I do like the freedoms of Arizona. You can drive listening music with two ear-buds in place. One time I got a ticket soon after I passed the border into California for having two ear-buds in place..."In Cali, young lady, you can only have one "bud" in one ear," I was told by the cop who wrote me a $150 ticket. 

So what's the deal here in the state where you can wear a gun into Walmart? Has the incredible heat fried car driver's brains? Is that why so many people have problems with left turns. I know getting into a car that has been sitting and baking in the valley of the sun is a challenge. You can easily get 3rd degree burns from the steering wheel or by sitting on the plastic seat. But I don't think it is the heat...
The real problem is all the snowbirds who are pushing 100 yrs old and are still clinging to their driver's licence...with their eye sight and reflexes shot...No wonder I am overly cautious going through intersections... (even with the green arrow flashing to make a left turn)...who knows what some crazed heat stroke senior citizen of Arizona will do? And most have guns under the front seat of their vehicle. OH MY!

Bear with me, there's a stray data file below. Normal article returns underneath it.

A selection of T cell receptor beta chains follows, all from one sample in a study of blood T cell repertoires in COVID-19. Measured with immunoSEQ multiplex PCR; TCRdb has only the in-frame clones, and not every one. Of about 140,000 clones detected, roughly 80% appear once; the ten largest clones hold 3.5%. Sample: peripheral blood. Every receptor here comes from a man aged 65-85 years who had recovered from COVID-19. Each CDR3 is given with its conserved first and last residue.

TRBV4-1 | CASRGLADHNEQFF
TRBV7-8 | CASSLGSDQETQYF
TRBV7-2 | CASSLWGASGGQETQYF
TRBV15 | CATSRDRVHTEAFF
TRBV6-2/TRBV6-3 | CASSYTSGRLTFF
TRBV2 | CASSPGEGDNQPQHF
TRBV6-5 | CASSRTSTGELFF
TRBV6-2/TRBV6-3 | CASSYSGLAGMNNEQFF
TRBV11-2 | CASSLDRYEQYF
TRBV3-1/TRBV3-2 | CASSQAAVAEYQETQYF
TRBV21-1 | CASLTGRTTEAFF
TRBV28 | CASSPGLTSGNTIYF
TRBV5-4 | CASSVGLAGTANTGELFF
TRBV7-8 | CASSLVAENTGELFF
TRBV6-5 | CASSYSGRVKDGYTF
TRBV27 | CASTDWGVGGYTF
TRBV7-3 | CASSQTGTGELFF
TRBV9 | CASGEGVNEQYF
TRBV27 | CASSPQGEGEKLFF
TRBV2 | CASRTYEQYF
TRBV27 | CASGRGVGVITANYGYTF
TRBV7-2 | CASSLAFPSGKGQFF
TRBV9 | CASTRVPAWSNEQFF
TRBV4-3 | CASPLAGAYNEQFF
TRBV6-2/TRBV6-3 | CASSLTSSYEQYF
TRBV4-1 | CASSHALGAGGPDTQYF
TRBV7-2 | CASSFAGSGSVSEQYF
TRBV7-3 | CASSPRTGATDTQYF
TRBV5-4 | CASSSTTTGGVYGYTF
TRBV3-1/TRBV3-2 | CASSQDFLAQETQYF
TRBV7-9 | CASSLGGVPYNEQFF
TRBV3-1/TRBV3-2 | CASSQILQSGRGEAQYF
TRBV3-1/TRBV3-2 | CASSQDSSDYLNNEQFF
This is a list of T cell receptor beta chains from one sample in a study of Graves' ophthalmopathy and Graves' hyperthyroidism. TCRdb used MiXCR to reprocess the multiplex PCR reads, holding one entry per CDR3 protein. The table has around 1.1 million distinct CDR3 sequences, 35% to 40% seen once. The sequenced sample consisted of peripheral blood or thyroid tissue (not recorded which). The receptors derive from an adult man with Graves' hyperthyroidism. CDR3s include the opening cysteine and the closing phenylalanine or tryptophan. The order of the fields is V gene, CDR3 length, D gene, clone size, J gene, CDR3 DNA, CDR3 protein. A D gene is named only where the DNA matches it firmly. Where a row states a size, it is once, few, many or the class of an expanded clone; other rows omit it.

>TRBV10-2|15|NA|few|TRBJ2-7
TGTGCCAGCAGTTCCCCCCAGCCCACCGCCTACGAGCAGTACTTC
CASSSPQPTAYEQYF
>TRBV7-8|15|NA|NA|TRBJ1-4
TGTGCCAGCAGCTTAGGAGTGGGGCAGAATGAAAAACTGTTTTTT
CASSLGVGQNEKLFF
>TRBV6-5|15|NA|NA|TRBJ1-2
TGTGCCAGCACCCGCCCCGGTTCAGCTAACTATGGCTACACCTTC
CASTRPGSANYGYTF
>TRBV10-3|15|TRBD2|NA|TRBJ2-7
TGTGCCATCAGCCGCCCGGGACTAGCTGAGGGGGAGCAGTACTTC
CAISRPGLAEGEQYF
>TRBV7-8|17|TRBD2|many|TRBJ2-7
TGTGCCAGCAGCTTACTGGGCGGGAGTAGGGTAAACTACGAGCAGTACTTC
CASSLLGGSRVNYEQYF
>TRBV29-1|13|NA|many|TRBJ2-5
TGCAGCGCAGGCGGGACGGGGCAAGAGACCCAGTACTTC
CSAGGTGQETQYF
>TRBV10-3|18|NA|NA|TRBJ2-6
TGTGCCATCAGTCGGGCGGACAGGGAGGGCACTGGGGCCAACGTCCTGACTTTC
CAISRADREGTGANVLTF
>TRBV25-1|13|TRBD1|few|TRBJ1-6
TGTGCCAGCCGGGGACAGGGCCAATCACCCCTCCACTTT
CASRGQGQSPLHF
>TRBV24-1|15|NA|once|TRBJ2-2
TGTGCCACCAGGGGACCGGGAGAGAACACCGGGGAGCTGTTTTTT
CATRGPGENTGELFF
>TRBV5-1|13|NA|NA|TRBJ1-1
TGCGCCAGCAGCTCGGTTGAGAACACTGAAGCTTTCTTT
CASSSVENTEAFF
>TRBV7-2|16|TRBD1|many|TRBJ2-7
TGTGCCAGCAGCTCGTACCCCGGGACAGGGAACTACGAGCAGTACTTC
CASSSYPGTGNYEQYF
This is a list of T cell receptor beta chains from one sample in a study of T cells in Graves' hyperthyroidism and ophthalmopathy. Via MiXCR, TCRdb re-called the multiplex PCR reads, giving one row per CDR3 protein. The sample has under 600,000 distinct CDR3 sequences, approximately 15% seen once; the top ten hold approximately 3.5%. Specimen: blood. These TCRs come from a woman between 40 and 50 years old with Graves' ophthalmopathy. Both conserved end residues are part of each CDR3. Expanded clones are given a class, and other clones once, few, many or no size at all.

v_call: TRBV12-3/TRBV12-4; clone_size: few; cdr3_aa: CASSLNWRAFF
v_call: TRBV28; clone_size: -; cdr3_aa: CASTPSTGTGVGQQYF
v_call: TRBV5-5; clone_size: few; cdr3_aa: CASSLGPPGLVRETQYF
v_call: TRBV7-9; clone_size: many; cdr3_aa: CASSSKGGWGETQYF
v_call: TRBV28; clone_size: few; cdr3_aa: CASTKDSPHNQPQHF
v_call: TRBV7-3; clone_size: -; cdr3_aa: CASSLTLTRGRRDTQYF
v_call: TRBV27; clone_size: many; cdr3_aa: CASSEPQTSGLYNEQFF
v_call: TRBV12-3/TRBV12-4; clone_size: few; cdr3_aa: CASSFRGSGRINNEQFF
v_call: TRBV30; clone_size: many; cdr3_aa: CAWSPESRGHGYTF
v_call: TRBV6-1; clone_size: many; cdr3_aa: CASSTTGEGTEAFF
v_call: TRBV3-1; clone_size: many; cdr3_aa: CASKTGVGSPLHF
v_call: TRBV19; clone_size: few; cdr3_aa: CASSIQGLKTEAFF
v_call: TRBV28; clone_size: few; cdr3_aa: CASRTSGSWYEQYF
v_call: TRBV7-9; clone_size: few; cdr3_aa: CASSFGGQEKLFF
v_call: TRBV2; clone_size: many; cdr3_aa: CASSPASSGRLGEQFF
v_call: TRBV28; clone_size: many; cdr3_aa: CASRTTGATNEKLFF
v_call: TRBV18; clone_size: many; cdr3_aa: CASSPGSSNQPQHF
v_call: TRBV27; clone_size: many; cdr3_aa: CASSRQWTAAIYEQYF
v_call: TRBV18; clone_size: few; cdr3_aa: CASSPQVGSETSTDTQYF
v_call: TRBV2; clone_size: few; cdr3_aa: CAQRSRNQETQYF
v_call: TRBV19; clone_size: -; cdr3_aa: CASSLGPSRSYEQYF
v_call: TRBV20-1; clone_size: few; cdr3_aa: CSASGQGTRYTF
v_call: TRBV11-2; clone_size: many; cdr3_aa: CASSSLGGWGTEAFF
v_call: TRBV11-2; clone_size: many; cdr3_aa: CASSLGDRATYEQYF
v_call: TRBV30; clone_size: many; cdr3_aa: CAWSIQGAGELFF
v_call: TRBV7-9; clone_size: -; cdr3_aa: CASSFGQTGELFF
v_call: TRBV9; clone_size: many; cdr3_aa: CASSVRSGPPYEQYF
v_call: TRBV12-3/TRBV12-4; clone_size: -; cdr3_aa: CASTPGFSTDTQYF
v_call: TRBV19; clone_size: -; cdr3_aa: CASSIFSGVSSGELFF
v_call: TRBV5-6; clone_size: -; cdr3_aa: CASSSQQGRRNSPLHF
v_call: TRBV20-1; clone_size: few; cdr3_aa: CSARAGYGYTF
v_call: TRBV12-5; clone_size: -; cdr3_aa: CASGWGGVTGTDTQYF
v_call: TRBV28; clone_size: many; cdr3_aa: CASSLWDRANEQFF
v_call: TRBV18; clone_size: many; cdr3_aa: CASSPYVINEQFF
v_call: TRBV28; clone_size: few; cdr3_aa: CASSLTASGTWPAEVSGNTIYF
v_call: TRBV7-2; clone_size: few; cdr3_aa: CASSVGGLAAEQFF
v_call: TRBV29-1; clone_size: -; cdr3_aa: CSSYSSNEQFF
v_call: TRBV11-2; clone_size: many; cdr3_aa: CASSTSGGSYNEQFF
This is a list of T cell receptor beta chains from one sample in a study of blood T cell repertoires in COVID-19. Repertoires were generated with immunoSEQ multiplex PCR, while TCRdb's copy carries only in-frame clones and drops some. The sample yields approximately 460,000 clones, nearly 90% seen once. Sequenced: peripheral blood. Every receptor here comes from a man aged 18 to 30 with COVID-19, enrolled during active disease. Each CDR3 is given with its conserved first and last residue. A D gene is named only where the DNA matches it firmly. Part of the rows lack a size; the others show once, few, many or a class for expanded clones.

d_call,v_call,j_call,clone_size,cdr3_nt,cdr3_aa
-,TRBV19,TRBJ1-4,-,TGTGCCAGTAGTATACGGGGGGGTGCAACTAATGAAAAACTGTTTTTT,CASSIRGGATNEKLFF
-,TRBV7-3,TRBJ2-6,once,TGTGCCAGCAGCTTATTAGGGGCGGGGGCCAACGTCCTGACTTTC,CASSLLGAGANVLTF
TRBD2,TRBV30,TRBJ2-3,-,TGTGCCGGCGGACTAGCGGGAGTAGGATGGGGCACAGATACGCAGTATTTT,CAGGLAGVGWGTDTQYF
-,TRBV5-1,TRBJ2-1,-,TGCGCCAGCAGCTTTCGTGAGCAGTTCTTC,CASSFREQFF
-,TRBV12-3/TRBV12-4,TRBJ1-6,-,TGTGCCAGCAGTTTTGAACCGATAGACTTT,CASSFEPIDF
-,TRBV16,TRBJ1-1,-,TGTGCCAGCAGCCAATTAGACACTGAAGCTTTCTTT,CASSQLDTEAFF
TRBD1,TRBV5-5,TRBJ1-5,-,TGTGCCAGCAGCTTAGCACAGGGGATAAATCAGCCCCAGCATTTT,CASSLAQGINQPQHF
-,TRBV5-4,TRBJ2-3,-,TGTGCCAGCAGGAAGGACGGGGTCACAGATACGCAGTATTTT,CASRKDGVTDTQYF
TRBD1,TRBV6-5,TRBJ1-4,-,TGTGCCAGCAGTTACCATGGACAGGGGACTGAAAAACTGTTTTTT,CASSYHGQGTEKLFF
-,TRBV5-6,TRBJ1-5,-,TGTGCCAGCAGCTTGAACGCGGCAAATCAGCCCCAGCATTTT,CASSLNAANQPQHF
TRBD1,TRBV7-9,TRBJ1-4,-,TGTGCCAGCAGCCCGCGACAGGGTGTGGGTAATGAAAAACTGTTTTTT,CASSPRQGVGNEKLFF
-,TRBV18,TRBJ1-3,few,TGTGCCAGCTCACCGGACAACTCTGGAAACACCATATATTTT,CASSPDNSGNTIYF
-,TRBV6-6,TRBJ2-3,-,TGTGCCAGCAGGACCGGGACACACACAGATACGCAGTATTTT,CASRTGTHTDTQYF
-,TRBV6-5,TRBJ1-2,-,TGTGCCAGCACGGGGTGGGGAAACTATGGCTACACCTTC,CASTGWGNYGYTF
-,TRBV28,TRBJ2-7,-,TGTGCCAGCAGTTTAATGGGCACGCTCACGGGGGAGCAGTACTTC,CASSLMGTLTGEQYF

Thursday, August 20, 2015

Things don't change!

One day while teaching at College of the Canyons, I told my nursing students that at various times I took care of family members who were unable to care for themselves. I explained that they were unable to speak. They had to be fed and most had no teeth. They could not walk and had to be carried or pushed around. And all were totally incontinent of bladder and bowel. I told them somberly that I loved each one of them.

I added bits of sad detail and before long most of the 30 students had wet eyes and were blowing their noses. Halfway through the class I confessed to them that those incontinent people were my five children when they were babies! Oh! Were they mad at me for manipulating their emotions when I told them the "rest of the story"...I continued on and said.